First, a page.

# dgl.to_bidirected¶

dgl.to_bidirected(g, copy_ndata=False, readonly=None)[source]

Convert the graph to a bi-directional simple graph and return.

For an input graph $$G$$, return a new graph $$G'$$ such that an edge $$(u, v)\in G'$$ if and only if there exists an edge $$(u, v)\in G$$ or an edge $$(v, u)\in G$$. The resulting graph $$G'$$ is a simple graph, meaning there is no parallel edge.

The operation only works for edges whose two endpoints belong to the same node type. DGL will raise error if the input graph is heterogeneous and contains edges with different types of endpoints.

Parameters
• g (DGLGraph) – The input graph.

• copy_ndata (bool, optional) – If True, the node features of the bidirected graph are copied from the original graph. If False, the bidirected graph will not have any node features. (Default: False)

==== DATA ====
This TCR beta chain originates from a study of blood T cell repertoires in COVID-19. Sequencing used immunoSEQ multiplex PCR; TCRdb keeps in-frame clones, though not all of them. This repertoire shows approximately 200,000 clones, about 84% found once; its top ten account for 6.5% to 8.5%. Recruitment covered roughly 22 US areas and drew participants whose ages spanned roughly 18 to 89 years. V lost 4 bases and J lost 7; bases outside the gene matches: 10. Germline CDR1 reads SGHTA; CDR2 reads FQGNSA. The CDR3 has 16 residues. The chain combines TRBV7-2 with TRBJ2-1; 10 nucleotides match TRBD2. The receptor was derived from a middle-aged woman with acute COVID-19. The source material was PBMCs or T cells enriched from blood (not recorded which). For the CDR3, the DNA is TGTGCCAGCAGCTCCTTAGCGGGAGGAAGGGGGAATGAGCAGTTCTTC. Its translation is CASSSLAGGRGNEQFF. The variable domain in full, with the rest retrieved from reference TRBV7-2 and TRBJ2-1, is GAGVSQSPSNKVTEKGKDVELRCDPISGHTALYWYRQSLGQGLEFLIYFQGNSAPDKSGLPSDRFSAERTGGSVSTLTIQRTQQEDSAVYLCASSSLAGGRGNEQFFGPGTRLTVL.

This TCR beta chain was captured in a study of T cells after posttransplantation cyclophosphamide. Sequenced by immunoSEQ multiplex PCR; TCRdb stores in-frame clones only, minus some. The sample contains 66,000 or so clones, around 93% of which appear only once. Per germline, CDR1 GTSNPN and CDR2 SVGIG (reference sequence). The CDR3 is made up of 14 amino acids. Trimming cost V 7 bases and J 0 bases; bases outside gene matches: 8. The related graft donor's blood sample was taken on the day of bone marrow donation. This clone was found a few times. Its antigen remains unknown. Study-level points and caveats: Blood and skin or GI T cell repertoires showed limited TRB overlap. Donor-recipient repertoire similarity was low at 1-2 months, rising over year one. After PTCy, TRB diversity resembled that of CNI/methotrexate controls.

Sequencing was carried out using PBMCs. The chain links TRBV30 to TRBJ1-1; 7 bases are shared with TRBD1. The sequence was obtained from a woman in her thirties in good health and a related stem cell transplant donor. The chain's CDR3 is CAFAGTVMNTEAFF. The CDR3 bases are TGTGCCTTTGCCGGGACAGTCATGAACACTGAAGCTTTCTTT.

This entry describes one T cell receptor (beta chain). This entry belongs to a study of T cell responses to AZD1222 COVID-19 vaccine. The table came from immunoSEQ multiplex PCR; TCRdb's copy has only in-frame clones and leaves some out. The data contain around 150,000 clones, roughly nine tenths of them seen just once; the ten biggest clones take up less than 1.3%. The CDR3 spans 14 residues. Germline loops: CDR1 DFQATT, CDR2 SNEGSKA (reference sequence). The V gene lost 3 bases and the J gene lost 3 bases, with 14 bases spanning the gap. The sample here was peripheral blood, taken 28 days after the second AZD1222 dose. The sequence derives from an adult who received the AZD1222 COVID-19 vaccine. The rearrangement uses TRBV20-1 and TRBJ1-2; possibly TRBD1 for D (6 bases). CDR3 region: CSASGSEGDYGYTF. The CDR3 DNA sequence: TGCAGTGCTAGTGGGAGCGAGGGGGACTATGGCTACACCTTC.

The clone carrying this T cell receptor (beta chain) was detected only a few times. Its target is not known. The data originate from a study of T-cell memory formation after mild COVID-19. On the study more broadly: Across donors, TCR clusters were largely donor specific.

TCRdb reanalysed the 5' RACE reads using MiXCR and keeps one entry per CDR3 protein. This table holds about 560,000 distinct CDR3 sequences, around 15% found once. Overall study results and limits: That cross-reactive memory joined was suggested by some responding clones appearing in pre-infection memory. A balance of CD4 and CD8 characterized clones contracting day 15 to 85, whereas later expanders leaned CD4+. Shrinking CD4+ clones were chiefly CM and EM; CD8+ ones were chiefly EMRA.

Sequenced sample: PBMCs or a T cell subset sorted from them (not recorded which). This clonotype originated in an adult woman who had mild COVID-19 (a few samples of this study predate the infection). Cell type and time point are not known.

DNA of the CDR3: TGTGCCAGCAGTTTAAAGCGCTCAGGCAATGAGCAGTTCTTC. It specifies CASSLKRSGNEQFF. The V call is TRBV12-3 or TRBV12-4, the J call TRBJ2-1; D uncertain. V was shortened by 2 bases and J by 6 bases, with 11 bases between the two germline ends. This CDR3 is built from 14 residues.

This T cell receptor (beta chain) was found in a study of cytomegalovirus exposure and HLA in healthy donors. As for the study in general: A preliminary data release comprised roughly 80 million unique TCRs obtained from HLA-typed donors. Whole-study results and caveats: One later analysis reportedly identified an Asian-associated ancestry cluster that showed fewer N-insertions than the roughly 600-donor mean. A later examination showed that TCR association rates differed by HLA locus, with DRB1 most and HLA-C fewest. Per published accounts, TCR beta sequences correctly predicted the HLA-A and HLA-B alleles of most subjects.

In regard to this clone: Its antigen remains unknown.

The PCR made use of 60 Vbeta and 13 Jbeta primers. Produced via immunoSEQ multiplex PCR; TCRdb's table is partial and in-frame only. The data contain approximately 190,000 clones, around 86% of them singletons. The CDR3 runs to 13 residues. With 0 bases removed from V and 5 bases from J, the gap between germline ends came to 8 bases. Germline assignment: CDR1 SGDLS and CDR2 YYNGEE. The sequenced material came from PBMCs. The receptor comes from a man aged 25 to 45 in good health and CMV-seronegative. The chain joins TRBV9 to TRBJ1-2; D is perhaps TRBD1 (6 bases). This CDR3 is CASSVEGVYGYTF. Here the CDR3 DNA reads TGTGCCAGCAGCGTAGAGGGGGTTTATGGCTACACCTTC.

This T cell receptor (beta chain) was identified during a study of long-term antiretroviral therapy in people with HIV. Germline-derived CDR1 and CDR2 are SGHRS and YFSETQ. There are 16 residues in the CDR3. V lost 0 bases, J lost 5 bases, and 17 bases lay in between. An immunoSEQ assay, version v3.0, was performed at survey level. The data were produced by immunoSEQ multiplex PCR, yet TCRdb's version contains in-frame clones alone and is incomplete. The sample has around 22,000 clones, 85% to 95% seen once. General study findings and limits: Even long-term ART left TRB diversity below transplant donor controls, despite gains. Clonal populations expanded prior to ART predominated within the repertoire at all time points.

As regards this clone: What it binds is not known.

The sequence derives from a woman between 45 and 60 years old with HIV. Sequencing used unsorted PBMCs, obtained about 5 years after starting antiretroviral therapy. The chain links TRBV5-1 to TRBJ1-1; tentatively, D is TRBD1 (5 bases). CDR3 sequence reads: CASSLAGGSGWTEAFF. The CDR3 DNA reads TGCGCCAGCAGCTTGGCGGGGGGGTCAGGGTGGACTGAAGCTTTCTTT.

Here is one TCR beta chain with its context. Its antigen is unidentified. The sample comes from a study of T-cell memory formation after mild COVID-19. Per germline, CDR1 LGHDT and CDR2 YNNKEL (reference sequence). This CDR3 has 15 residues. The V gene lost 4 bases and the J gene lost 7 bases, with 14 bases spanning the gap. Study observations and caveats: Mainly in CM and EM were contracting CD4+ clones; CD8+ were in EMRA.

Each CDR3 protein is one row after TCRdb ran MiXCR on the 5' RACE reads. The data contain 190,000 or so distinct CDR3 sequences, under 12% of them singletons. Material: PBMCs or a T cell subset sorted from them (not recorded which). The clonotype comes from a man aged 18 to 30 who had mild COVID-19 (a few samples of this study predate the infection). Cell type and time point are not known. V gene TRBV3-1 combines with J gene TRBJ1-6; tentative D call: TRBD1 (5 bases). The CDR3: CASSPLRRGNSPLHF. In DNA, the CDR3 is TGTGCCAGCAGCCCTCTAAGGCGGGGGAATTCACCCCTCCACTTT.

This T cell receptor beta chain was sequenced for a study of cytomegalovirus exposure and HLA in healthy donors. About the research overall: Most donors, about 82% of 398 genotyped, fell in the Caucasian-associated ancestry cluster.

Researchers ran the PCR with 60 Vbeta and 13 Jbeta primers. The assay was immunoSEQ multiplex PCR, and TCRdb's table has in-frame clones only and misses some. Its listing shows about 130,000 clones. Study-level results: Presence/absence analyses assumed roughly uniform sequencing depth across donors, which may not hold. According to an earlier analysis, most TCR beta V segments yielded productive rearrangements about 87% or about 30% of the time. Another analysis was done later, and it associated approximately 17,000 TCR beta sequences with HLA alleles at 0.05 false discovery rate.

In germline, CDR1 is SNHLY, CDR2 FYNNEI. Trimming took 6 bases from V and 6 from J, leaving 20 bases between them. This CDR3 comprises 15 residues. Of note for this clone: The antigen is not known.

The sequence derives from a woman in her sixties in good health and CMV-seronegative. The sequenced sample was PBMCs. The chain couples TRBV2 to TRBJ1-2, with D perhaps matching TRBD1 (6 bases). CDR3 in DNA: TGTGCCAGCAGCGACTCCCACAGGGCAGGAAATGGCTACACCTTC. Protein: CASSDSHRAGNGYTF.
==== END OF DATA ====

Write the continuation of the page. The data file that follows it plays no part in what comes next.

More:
Returns

The bidirected graph

Return type

DGLGraph

Notes

If copy_ndata is True, the resulting graph will share the node feature tensors with the input graph. Hence, users should try to avoid in-place operations which will be visible to both graphs.

Examples

The following examples use PyTorch backend.

>>> import dgl
>>> import torch as th
>>> g = dgl.graph((th.tensor([0, 1, 2]), th.tensor([1, 2, 0])))
>>> bg1 = dgl.to_bidirected(g)
>>> bg1.edges()
(tensor([0, 1, 2, 1, 2, 0]), tensor([1, 2, 0, 0, 1, 2]))


The graph already have i->j and j->i

>>> g = dgl.graph((th.tensor([0, 1, 2, 0]), th.tensor([1, 2, 0, 2])))
>>> bg1 = dgl.to_bidirected(g)
>>> bg1.edges()
(tensor([0, 1, 2, 1, 2, 0]), tensor([1, 2, 0, 0, 1, 2]))


Heterogeneous graphs with Multiple Edge Types

>>> g = dgl.heterograph({
...     ('user', 'wins', 'user'): (th.tensor([0, 2, 0, 2]), th.tensor([1, 1, 2, 0])),
...     ('user', 'follows', 'user'): (th.tensor([1, 2, 1]), th.tensor([2, 1, 1]))
... })
>>> bg1 = dgl.to_bidirected(g)
>>> bg1.edges(etype='wins')
(tensor([0, 0, 1, 1, 2, 2]), tensor([1, 2, 0, 2, 0, 1]))
>>> bg1.edges(etype='follows')
(tensor([1, 1, 2]), tensor([1, 2, 1]))